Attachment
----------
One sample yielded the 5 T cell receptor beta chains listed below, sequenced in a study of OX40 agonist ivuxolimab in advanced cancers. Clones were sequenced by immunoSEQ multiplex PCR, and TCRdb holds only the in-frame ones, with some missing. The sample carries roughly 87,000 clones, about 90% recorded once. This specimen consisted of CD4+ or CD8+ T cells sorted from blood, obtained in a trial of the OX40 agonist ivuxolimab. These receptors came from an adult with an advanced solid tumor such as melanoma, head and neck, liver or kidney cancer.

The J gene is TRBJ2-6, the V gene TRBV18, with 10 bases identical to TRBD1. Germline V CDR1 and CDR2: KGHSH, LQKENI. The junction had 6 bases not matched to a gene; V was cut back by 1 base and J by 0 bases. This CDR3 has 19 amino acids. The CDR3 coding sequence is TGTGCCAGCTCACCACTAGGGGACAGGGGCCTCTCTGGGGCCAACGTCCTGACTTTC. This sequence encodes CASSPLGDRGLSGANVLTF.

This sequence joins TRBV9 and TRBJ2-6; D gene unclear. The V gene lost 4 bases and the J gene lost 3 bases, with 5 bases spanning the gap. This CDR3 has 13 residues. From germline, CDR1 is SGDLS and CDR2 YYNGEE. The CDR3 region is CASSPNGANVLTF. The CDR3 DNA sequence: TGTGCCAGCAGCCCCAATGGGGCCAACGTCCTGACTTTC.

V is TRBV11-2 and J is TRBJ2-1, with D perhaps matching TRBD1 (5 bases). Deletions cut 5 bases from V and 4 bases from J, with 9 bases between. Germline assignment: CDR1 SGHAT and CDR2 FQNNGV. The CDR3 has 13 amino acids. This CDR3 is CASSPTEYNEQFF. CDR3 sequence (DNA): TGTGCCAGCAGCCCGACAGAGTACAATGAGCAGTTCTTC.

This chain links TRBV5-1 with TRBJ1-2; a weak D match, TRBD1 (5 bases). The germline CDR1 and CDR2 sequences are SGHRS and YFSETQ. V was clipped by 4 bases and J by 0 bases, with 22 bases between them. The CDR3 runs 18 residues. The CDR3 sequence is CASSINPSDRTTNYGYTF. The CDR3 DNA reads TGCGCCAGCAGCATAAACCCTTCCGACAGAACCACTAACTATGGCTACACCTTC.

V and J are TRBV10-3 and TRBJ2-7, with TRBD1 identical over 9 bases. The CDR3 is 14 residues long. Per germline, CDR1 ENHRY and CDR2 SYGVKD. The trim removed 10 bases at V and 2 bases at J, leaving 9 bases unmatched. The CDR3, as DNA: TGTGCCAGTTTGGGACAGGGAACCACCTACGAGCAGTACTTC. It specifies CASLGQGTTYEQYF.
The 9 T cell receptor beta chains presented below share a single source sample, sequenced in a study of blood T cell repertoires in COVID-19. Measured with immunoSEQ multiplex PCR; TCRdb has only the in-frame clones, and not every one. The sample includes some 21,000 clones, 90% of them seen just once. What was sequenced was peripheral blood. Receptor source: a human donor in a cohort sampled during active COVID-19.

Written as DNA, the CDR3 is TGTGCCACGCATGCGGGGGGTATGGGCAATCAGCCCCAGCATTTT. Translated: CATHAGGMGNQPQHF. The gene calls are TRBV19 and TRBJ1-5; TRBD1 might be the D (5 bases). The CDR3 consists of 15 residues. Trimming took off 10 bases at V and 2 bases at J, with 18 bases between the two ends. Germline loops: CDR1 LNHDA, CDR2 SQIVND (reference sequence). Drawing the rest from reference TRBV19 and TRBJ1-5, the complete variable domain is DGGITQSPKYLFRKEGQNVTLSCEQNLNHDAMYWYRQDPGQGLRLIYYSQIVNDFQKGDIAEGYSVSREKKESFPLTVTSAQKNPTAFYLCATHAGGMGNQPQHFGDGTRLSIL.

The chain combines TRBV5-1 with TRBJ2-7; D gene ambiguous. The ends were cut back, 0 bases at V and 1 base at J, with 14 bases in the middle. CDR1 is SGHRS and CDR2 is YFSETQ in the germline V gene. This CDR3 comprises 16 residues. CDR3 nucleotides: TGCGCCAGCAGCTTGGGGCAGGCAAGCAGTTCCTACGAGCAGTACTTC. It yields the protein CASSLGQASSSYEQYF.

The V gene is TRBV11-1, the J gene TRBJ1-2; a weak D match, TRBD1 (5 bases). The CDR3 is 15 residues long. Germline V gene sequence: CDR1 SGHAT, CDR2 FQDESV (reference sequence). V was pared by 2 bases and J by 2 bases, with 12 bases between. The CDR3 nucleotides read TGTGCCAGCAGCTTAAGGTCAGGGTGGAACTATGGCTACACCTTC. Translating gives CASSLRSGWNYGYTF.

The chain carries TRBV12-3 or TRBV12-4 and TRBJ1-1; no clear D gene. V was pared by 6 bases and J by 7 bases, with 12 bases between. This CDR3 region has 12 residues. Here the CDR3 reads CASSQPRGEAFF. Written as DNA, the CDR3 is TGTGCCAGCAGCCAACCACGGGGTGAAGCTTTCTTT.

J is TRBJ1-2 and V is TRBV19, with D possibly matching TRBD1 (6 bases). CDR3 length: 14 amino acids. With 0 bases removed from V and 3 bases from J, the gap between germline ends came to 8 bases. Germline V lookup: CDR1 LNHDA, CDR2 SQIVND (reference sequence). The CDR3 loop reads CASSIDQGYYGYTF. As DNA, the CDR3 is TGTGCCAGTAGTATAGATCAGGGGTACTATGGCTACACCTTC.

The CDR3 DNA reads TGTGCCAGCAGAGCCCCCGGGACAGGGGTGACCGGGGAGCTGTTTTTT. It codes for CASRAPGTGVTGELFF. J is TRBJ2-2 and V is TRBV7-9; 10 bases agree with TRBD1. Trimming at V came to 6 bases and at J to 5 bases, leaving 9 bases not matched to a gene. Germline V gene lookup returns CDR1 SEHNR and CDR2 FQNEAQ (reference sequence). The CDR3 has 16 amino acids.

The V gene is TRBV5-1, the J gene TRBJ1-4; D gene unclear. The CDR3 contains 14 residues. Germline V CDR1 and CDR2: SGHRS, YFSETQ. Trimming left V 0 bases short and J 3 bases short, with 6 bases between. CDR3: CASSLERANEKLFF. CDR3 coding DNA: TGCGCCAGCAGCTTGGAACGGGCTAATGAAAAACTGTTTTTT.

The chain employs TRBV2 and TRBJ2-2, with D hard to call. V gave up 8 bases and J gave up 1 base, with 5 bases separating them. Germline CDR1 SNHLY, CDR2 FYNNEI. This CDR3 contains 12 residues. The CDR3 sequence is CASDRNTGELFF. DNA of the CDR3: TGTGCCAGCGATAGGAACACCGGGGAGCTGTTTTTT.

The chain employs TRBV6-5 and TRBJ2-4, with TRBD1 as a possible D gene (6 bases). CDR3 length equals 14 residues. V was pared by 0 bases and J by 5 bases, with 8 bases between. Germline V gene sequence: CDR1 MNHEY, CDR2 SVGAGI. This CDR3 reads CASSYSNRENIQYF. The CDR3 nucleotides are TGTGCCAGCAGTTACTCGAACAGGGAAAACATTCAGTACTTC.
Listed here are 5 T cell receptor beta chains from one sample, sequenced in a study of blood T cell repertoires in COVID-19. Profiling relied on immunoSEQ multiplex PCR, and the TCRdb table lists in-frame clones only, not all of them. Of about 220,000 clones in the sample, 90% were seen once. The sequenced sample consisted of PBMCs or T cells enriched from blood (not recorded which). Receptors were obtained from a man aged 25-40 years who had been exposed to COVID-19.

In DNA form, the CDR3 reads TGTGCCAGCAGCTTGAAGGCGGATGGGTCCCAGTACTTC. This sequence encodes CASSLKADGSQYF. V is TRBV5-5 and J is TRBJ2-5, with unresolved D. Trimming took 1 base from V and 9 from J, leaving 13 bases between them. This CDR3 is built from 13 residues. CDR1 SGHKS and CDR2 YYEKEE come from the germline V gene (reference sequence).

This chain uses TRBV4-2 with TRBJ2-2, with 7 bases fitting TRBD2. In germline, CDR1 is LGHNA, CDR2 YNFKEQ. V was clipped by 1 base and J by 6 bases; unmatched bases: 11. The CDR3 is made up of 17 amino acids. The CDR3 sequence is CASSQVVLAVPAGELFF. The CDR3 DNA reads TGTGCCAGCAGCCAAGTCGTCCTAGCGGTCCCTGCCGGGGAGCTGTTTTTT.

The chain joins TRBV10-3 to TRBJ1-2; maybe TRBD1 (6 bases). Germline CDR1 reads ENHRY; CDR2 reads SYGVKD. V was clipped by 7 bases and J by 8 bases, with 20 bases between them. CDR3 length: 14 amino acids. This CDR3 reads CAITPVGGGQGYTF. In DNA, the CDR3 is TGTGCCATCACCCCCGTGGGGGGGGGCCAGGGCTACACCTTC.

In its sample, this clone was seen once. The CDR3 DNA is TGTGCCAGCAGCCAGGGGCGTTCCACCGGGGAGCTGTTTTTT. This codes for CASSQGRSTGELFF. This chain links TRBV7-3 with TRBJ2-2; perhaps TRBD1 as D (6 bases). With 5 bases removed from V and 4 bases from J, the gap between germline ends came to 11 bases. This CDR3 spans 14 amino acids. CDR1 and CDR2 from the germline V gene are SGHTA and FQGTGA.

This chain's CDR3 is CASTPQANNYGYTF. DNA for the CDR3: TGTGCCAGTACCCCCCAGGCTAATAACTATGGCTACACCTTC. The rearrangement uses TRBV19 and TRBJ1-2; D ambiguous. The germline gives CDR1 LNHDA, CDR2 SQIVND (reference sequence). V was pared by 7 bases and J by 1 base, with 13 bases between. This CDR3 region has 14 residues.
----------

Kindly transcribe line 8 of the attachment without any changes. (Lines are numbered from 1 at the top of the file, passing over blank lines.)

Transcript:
Written as DNA, the CDR3 is TGTGCCACGCATGCGGGGGGTATGGGCAATCAGCCCCAGCATTTT. Translated: CATHAGGMGNQPQHF. The gene calls are TRBV19 and TRBJ1-5; TRBD1 might be the D (5 bases). The CDR3 consists of 15 residues. Trimming took off 10 bases at V and 2 bases at J, with 18 bases between the two ends. Germline loops: CDR1 LNHDA, CDR2 SQIVND (reference sequence). Drawing the rest from reference TRBV19 and TRBJ1-5, the complete variable domain is DGGITQSPKYLFRKEGQNVTLSCEQNLNHDAMYWYRQDPGQGLRLIYYSQIVNDFQKGDIAEGYSVSREKKESFPLTVTSAQKNPTAFYLCATHAGGMGNQPQHFGDGTRLSIL.